Bay of Pigs Invasion Worksheets
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- The Cuban Revolution
- The Bay of Pigs Plan and Invasion
- The Failure of the Invasion
- The Aftermath of the Invasion
Key Facts And Information
Let’s find out more about the Bay of Pigs Invasion!
The Bay of Pigs Invasion was an approved action by then-US President John F Kennedy to invade Cuba and overthrow Fidel Castro in 1961. The invasion force was badly outnumbered and overpowered by Castro’s troops, causing the plan to fail. The failed invasion saw Castro seek greater support from the USSR and strengthened his position and intention to adopt communist in Cuba.
The Cuban Revolution
- In October 1962, the US and the USSR were on the brink of a nuclear war. For 13 days, the world was on standby for the possibility of a direct confrontation between the two superpowers.
- In 1959, the Cuban dictator and the nation’s American-backed president, Fulgencio Batista, was overthrown by Fidel Castro, a left-wing revolutionary. Castro established a totalitarian government supported by the Soviets. Tensions increased as the US had several investments in Cuba and was the major consumer of the country’s sugar and tobacco.
- Castro tried to seek support from then-US President Dwight Eisenhower. However, the latter refused to meet with him. He then proceeded to the United Nations office in New York and talked with the Soviet representatives.
- The USSR offered their full support to Castro’s regime. Castro adopted communism in Cuba by nationalising all the private-owned companies, mostly American ones. As the country is located 90 miles south of Florida, the US felt threatened due to the USSR’s sphere of influence.
- The US imposed a trade embargo on Cuba, meaning Cuba lost its major consumer of sugar and tobacco. Furthermore, it stopped economic aid and banned Cuba from trading with them. In 1961, the US cut ties with Cuba. Castro then sought support from the USSR, which they obliged by supplying oil, weapons and other goods to Cuba.
The Bay of Pigs Plan and Invasion
In 1961, when John F Kennedy became the president of the United States, he approved the plan to invade Cuba and overthrow Castro.
- JFK had his doubts about the plan despite inheriting Dwight Eisenhower’s 1960 US Central Intelligence Agency, or CIA, campaign to train a guerilla army of Cuban exiles. In fact, he did not want a direct and overt intervention by the American military in Cuba because the Soviets might see it as an act of war and retaliate. Despite his doubts, CIA officers told him that they could keep US involvement a secret and if the plan went well, it would spark an anti-Castro uprising on the island.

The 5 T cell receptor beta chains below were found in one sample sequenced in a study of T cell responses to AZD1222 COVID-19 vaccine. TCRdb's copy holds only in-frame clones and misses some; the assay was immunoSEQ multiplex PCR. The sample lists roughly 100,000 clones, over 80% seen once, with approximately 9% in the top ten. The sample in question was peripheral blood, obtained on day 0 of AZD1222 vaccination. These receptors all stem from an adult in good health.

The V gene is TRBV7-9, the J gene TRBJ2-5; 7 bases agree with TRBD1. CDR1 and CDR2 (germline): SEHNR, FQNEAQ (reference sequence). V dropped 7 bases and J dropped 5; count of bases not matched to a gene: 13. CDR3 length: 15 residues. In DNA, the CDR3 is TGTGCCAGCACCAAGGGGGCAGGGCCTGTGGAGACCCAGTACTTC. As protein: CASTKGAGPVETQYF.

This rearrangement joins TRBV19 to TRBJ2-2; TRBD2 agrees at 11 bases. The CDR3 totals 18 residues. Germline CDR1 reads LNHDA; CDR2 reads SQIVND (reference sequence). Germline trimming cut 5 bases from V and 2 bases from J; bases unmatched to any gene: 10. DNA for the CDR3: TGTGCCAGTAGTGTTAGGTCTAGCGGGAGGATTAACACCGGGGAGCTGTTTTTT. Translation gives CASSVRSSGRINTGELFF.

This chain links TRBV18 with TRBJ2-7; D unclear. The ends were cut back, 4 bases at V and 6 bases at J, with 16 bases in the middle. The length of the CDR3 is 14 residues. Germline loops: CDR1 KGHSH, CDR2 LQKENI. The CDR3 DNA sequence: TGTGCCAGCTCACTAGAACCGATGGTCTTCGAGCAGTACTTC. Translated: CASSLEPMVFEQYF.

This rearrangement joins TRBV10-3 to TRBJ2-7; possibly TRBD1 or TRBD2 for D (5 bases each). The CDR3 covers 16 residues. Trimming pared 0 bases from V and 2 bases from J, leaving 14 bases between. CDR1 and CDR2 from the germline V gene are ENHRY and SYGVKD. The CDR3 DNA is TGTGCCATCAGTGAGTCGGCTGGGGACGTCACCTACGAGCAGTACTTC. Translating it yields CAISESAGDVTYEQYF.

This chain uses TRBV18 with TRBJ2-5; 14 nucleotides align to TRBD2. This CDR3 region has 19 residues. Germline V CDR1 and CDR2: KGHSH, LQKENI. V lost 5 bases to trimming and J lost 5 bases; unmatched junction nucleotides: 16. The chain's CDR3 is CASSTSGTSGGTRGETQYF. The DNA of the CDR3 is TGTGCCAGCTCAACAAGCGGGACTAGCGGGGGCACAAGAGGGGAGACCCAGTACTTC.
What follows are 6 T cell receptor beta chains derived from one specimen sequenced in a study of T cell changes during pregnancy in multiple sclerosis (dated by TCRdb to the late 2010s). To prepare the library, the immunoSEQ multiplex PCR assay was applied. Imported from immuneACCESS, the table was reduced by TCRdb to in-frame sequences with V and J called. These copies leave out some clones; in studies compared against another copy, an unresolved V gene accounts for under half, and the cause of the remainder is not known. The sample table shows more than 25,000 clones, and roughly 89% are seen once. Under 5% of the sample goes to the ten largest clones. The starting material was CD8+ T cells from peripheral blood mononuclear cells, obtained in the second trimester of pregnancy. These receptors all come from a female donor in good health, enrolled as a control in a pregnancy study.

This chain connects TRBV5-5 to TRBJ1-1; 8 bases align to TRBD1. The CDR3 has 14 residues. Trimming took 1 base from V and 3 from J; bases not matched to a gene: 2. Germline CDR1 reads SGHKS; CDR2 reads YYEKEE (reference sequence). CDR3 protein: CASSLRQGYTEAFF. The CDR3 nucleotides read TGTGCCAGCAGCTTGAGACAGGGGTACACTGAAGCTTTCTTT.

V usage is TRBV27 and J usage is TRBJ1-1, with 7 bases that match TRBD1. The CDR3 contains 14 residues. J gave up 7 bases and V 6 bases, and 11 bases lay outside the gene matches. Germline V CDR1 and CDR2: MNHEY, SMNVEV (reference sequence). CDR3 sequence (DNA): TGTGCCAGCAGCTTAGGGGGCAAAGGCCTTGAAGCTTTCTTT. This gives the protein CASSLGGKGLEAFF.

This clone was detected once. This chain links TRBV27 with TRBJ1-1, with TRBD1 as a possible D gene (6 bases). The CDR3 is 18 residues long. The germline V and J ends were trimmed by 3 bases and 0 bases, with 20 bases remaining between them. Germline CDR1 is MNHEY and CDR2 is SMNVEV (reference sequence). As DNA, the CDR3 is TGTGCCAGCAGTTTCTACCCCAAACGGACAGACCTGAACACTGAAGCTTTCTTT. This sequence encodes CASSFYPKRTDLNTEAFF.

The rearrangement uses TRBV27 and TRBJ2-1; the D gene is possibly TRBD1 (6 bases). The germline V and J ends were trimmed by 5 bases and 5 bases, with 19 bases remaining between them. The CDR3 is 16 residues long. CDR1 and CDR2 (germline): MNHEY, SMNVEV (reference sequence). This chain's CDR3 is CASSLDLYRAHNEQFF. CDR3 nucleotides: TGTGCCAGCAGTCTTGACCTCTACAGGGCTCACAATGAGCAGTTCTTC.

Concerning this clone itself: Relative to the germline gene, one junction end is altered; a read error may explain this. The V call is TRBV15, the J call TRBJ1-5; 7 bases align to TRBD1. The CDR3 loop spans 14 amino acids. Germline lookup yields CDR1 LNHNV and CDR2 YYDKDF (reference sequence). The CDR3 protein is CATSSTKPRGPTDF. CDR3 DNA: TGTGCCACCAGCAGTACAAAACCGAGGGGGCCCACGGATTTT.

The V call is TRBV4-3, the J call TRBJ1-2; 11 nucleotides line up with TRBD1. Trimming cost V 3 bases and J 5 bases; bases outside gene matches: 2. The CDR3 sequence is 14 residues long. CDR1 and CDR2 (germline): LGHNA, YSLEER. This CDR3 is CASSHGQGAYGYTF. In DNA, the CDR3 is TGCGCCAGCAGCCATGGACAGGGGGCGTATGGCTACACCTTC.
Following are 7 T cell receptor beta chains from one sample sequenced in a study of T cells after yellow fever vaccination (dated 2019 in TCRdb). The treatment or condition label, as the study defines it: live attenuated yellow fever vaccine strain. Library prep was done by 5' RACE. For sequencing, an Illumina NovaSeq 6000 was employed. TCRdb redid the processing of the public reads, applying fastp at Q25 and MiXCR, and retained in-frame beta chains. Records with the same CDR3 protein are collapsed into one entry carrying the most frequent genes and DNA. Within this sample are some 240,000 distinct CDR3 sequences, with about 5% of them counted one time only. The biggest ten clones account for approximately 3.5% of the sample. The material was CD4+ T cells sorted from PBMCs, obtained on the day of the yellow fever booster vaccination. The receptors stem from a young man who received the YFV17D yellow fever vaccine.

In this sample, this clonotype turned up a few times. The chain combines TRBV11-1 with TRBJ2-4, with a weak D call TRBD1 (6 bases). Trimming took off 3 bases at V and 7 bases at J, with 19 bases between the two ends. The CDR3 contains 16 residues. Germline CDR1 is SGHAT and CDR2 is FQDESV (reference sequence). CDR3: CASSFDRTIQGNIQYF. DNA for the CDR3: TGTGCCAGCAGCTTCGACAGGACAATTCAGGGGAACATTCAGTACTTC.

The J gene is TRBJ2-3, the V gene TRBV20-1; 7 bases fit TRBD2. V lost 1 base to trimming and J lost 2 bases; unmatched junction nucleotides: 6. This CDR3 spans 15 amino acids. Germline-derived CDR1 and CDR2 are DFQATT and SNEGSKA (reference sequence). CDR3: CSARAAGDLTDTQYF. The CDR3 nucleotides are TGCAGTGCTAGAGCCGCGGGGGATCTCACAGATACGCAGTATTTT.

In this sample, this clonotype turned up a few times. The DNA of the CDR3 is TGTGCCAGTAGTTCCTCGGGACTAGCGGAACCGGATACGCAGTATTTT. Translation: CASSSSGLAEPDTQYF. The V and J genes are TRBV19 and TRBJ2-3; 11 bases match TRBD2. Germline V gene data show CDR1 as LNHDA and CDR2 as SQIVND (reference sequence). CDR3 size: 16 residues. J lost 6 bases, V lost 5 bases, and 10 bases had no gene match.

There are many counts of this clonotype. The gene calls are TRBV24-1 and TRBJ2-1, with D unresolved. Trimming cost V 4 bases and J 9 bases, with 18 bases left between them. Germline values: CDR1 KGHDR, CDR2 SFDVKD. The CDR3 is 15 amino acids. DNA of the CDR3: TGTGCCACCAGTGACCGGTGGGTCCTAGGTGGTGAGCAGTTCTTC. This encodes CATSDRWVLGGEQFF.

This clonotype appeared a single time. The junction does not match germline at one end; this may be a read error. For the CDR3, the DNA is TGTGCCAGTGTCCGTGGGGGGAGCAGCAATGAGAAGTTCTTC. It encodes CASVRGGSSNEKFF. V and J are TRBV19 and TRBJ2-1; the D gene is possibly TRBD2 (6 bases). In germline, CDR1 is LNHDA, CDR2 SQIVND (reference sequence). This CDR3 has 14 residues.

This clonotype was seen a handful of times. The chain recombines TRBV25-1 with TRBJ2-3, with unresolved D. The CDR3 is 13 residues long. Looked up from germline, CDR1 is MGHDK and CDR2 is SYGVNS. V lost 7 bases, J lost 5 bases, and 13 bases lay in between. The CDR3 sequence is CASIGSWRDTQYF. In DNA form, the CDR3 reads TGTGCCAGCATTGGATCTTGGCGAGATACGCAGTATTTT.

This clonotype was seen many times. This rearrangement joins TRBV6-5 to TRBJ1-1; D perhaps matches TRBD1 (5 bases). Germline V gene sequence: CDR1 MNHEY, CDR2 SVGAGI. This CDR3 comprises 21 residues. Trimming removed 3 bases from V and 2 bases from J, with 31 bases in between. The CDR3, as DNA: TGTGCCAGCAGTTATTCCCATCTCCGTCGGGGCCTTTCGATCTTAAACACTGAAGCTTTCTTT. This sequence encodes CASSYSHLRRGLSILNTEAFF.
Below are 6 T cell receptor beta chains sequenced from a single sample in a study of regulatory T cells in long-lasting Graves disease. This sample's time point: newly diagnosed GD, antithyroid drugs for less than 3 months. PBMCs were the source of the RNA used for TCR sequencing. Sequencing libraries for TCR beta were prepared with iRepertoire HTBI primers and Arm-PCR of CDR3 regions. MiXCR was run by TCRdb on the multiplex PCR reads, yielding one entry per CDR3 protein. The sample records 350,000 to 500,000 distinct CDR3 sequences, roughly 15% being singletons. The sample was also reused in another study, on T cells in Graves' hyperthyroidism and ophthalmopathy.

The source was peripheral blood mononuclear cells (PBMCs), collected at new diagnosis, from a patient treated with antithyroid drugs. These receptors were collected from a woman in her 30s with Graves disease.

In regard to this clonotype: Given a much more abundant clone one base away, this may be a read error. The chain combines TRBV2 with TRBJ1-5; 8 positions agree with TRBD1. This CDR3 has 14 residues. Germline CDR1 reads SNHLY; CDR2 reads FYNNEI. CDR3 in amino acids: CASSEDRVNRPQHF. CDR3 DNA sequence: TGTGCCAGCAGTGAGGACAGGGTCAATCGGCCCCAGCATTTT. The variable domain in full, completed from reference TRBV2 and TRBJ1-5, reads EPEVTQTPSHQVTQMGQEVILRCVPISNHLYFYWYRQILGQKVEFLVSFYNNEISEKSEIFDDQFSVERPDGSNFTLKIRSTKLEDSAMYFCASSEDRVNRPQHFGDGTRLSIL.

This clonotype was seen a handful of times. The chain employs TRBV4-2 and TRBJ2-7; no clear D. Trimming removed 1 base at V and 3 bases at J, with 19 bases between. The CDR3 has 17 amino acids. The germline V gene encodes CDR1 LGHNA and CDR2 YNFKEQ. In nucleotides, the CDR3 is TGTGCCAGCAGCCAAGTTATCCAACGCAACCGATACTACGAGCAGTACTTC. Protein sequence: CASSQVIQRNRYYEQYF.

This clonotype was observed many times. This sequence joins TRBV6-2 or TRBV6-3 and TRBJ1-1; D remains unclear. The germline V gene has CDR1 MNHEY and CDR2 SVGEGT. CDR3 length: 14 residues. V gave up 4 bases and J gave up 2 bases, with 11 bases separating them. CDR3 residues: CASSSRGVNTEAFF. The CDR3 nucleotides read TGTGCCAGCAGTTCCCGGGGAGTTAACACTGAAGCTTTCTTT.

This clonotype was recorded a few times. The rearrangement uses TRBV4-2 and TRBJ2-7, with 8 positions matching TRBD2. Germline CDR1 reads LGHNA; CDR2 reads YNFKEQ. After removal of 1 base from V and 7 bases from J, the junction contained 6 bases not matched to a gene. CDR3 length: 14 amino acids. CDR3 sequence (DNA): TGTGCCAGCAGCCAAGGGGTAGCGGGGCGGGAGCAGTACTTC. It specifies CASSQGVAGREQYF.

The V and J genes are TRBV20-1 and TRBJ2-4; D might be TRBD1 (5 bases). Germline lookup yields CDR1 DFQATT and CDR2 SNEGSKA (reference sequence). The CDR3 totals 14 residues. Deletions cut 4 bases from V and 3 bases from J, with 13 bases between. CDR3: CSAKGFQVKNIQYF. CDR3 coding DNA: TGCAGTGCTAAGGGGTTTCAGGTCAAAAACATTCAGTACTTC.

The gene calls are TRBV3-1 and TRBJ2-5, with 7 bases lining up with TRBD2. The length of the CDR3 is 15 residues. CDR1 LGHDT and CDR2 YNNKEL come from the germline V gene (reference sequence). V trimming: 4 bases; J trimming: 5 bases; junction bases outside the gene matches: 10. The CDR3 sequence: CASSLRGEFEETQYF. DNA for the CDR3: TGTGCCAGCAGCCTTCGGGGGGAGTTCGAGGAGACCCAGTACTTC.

- Destroying Cuban air bases was the original invasion plan in order to make it impossible for Castro’s military to resist the invaders. A force of 1,400 men would disembark under cover and launch a guerilla attack. Paratroopers would disrupt transportation and repel Cuban forces, whilst a smaller force would land on the east coast of Cuba to create confusion. The success of this plan, however, depended on the Cuban population joining the invaders and rising up against communist power.
- The invasion plan can be summarised into three phases:
- Destroy as many of Castro’s combat aircraft as possible so that his air force would encounter problems in retaliating.
- Dismantle remaining combat planes in Castro’s fleet.
- Invade Cuba by sea and air.
- On 15 April 1961, Cuban exiles took off from Nicaragua and conducted a strike against Cuban airfields.
- Despite JFK’s suspicion of the CIA’s plan after its initial failure, it was too late to stop the invasion because, on 17 April 1961, a CIA paramilitary group landed in the Bay of Pigs in Cuba to remove Castro from power.
- The CIA group was met with an overwhelming strength of Castro’s troops in the Bay of Pigs. They thought that the invasion would trigger Cubans to rise up against communism. However, Castro’s growing popularity at that time overpowered the invasion force.
- The Bay of Pigs Invasion failed as 20,000 soldiers of the Cuban Revolutionary Armed Forces defeated them in three days. The CIA wanted to keep its failure a secret. However, a radio station on the beach broadcasted every detail of the failed invasion all over Cuba.
- The fallout from the failed invasion left the US feeling humiliated while the increased threat felt by Cuba saw it seek greater support from the USSR. Furthermore, it strengthened the position of Castro’s administration and its intention to adopt communism in Cuba.
- Although JFK did not want to abandon Cuba to communist hands, he also did not want to start a fight that might result in a third world war. Hence, his efforts to overthrow Castro never stopped but he never went as far as provoking an outright war.
- Thus, in November 1961, Operation Mongoose was authorised to do what the Bay of Pigs Invasion failed to do, which was to remove the communist Castro regime from power in Cuba. In 1962, the Cuban missile crisis increased further tensions in American-Cuban-Soviet relations.